Sunday, January 20, 2013
I slipped quietly off to enjoy traditional holiday fare...and promised myself that my Jan. 19 birthday was the cut-off on that reckless behavior.
I did try to maintain some sense of portion control. I didn't count carbs...I ate them morning, noon, and night. I enjoyed them. On some levels. But my body didn't enjoy them.
One of the first things I noticed was my return to being achy and stiff. That only took about 24 hours. Increased Carbs = Increased Stiffness
Then of course was the weight gain. SIXTEEN (yes 16) pounds total since mid-December. About 10 lbs. of it right in the first week. Which tells me it is water gain, and probably goes hand in hand with the achy/stiffness. My body just doesn't like carbs. I theorize, from what I've read, that it is a general reaction to vastly increased insulin levels. My blood sugar only rises slightly. But my weight and pain level increases DRAMATICALLY.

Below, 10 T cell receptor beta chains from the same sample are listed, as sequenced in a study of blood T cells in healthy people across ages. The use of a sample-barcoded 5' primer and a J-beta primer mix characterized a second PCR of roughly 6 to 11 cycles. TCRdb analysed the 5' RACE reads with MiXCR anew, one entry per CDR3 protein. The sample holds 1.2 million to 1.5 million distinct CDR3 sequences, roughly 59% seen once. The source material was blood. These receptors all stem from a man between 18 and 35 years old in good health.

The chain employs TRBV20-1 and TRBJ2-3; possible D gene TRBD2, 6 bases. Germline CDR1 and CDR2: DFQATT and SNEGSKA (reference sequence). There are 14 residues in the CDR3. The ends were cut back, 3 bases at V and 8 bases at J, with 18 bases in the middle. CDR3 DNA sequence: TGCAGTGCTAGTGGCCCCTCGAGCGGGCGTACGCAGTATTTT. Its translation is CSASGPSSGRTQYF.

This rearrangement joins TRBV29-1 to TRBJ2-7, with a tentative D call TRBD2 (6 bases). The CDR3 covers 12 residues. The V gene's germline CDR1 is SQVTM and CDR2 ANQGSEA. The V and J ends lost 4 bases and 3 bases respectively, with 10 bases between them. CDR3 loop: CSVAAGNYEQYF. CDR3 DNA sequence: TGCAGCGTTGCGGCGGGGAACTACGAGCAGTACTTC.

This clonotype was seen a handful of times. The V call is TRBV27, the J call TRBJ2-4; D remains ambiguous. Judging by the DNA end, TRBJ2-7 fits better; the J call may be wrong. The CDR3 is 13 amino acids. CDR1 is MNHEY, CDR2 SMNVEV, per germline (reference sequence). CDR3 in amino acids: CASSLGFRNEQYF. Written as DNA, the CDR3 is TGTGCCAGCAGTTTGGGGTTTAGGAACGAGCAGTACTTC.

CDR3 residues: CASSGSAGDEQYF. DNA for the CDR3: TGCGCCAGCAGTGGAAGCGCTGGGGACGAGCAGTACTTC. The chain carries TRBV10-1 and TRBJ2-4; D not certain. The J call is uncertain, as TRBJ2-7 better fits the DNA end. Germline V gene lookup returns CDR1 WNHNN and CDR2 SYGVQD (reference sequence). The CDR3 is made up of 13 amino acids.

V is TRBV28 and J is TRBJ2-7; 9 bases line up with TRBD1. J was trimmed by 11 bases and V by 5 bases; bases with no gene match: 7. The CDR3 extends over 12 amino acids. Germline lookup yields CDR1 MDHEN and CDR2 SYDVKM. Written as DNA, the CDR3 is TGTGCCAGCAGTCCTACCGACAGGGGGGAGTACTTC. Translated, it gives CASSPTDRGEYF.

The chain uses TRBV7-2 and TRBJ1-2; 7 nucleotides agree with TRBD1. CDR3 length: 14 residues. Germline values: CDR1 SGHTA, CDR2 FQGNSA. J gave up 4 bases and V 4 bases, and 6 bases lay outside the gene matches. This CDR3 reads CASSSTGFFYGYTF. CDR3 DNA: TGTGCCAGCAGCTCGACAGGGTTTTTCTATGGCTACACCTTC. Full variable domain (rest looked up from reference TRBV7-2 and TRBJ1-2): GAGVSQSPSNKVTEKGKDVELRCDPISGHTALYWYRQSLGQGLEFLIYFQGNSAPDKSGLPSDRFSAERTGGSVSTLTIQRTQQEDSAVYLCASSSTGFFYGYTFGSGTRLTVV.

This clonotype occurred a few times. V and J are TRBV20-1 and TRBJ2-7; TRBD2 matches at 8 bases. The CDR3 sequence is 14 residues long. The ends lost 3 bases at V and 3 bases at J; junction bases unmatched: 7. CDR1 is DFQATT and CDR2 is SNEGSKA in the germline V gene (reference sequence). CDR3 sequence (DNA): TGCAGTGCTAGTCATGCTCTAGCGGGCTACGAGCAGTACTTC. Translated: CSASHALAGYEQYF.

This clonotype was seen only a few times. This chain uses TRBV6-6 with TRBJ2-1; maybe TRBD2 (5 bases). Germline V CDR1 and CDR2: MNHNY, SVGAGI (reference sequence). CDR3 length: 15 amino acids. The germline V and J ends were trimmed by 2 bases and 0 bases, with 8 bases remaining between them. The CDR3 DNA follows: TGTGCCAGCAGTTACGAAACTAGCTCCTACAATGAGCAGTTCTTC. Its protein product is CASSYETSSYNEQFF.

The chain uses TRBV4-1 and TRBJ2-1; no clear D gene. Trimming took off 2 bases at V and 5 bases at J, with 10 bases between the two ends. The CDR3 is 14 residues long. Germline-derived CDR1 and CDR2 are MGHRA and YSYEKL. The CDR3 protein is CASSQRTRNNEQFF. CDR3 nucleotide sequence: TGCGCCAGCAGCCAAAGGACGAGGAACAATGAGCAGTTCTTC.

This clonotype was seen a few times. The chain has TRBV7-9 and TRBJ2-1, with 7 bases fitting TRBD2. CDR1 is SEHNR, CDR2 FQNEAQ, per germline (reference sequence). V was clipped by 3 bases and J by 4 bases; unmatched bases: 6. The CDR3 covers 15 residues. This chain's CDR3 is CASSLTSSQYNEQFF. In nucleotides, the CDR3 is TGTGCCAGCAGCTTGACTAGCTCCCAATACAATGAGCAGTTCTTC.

So, yesterday was yesterday, and today is today. Back to the reality that I MUST eat for my health, not for my carb-lovin' sweet tooth.
Before 1 month carb binge: bp 120/64 After 1 month carb binge: bp 134/89
Before carb binge: resting heart rate: 62 After carb binge: resting heart rate: 84
Before carb binge: pain level: 0 After carb binge: pain level: 5
Before carb binge: weight: 189 After carb binge: 205
Was it worth it? No...I don't think so now... But back in December, with visions of sugar plums dancing...seemed like it was.
Back to very controlled carbs, adequate protein, ultra nutrition, lots of water, sunshine and exercise.
Monday, October 29, 2012